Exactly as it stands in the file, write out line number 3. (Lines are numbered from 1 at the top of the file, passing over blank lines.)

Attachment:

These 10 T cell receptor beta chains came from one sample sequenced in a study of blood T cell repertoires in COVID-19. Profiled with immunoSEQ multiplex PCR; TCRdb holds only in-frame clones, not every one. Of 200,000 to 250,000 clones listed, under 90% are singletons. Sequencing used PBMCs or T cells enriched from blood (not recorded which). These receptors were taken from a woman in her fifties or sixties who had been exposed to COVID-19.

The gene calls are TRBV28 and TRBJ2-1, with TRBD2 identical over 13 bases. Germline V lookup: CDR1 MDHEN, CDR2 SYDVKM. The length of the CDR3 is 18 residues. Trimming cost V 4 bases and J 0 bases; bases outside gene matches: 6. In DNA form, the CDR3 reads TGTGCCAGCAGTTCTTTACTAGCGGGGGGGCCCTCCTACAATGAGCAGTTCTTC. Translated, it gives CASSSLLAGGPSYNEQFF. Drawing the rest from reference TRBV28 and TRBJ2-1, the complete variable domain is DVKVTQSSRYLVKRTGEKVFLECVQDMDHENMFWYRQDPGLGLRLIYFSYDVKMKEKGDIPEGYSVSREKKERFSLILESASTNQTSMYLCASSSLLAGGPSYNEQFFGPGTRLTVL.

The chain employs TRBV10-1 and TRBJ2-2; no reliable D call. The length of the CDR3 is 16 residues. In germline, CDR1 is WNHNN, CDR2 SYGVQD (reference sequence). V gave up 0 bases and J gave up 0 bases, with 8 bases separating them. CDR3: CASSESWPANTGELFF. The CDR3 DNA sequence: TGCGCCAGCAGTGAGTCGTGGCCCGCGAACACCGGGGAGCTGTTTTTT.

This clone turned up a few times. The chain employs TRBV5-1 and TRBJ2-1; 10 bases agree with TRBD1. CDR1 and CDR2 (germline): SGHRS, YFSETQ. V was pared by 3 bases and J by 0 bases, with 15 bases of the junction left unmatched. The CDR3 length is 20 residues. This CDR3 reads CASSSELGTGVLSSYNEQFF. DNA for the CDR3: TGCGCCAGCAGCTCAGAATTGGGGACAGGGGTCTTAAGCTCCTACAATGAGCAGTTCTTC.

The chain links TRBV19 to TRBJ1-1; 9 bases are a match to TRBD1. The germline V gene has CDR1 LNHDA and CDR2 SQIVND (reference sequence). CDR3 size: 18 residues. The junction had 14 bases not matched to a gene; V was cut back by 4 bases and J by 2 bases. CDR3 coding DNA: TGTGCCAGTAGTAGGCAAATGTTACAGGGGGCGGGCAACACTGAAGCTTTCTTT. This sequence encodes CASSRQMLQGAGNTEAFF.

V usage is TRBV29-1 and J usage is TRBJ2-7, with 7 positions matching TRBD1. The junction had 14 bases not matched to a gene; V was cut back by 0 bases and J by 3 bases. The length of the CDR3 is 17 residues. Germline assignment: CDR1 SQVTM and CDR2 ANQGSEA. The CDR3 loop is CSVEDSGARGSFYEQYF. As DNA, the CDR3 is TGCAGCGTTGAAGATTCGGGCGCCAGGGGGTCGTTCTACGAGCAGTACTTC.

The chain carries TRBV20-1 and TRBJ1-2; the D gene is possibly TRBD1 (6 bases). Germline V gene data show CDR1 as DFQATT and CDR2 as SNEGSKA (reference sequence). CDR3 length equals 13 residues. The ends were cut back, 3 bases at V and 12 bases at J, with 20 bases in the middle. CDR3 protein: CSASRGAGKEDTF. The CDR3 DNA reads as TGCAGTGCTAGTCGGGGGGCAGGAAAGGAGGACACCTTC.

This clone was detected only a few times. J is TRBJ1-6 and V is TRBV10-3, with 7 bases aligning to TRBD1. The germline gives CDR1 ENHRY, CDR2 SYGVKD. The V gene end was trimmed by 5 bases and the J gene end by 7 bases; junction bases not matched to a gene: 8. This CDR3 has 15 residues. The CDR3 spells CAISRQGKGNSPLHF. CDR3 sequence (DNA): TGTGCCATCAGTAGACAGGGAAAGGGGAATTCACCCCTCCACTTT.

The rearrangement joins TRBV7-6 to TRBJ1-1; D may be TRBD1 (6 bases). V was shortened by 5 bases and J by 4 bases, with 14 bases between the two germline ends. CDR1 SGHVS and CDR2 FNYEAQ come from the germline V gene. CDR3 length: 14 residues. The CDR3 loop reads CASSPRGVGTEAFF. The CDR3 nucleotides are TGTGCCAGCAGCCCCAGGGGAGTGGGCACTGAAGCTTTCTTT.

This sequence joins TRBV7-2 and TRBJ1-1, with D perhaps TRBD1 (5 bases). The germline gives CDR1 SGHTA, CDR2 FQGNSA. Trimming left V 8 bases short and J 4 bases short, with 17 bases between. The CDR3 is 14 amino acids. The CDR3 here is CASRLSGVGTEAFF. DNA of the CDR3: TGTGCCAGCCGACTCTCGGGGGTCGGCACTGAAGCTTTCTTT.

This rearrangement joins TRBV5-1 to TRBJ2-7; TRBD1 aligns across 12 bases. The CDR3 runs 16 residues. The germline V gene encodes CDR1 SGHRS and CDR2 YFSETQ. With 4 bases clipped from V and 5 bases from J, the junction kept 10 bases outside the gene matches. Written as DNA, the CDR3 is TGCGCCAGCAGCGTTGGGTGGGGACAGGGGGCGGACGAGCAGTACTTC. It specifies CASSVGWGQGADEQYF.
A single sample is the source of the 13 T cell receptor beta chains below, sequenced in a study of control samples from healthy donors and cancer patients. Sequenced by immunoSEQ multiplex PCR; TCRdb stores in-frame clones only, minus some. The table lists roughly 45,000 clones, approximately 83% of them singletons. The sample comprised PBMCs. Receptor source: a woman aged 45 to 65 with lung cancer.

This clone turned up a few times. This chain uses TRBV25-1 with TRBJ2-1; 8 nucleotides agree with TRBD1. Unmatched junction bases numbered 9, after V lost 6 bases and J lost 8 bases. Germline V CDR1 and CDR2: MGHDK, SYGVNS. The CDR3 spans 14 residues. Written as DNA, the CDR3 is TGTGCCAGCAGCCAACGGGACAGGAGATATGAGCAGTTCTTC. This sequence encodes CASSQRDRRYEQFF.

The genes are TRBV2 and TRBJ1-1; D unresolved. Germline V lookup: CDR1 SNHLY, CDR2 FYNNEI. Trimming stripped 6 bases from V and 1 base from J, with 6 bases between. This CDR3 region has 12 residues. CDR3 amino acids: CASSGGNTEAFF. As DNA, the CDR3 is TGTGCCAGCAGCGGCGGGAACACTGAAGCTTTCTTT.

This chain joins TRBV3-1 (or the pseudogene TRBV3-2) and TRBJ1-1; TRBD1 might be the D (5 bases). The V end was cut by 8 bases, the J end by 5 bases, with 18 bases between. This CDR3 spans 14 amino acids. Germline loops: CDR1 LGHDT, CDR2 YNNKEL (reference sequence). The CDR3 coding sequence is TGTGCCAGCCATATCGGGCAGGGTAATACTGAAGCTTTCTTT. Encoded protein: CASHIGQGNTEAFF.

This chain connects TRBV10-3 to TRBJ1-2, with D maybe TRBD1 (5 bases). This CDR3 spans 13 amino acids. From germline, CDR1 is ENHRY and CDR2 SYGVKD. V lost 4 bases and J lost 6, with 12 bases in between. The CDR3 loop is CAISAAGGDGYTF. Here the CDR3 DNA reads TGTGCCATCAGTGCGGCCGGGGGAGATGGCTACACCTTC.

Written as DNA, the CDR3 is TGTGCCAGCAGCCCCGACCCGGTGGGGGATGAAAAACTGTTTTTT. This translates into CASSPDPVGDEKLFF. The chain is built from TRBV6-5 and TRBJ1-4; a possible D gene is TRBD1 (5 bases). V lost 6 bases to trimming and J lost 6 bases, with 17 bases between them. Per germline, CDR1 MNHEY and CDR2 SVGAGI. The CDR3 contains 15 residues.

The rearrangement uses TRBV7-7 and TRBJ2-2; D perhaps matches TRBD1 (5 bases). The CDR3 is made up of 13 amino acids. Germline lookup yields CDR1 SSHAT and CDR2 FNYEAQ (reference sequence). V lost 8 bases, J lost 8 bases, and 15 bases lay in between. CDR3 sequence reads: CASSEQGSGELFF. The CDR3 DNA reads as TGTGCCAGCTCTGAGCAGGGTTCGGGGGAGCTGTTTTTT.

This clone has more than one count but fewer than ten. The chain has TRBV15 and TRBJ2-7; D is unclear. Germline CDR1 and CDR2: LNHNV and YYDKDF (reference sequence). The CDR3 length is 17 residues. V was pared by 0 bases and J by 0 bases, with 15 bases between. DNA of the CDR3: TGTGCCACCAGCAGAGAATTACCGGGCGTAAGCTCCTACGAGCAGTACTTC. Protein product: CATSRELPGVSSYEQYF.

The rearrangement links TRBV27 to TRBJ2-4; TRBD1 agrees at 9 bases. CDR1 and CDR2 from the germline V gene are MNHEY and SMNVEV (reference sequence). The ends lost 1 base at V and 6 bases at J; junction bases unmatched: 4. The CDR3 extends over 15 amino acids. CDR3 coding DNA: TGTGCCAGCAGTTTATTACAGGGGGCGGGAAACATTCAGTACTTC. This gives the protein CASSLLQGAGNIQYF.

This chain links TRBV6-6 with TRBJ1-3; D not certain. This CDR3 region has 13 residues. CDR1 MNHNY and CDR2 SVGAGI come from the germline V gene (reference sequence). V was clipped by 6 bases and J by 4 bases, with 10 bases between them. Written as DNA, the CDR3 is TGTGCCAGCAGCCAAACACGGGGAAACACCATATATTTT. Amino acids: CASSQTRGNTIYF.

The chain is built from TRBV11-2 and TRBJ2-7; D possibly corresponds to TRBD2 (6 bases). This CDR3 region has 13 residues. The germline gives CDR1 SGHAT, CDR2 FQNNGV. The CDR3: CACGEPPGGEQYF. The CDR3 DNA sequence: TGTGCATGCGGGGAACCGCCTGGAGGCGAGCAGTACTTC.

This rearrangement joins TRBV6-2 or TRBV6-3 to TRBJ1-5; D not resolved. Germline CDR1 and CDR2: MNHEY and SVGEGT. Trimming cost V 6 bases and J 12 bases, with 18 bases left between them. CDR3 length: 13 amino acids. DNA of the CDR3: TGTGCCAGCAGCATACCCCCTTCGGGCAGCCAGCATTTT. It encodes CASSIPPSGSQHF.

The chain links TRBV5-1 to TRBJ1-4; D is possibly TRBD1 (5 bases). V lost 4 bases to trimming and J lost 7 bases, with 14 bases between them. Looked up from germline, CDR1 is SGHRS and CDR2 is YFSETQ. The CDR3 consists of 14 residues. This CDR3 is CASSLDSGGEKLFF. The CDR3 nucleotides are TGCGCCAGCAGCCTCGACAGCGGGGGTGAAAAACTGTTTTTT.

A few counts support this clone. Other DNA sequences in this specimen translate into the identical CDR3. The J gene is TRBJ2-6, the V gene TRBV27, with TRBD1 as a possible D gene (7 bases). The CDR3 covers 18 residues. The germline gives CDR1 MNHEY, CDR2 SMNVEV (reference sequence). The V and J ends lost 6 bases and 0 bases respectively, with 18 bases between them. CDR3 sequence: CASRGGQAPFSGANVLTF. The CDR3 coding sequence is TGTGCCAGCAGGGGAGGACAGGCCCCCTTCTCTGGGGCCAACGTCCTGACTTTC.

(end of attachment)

The chain employs TRBV10-1 and TRBJ2-2; no reliable D call. The length of the CDR3 is 16 residues. In germline, CDR1 is WNHNN, CDR2 SYGVQD (reference sequence). V gave up 0 bases and J gave up 0 bases, with 8 bases separating them. CDR3: CASSESWPANTGELFF. The CDR3 DNA sequence: TGCGCCAGCAGTGAGTCGTGGCCCGCGAACACCGGGGAGCTGTTTTTT.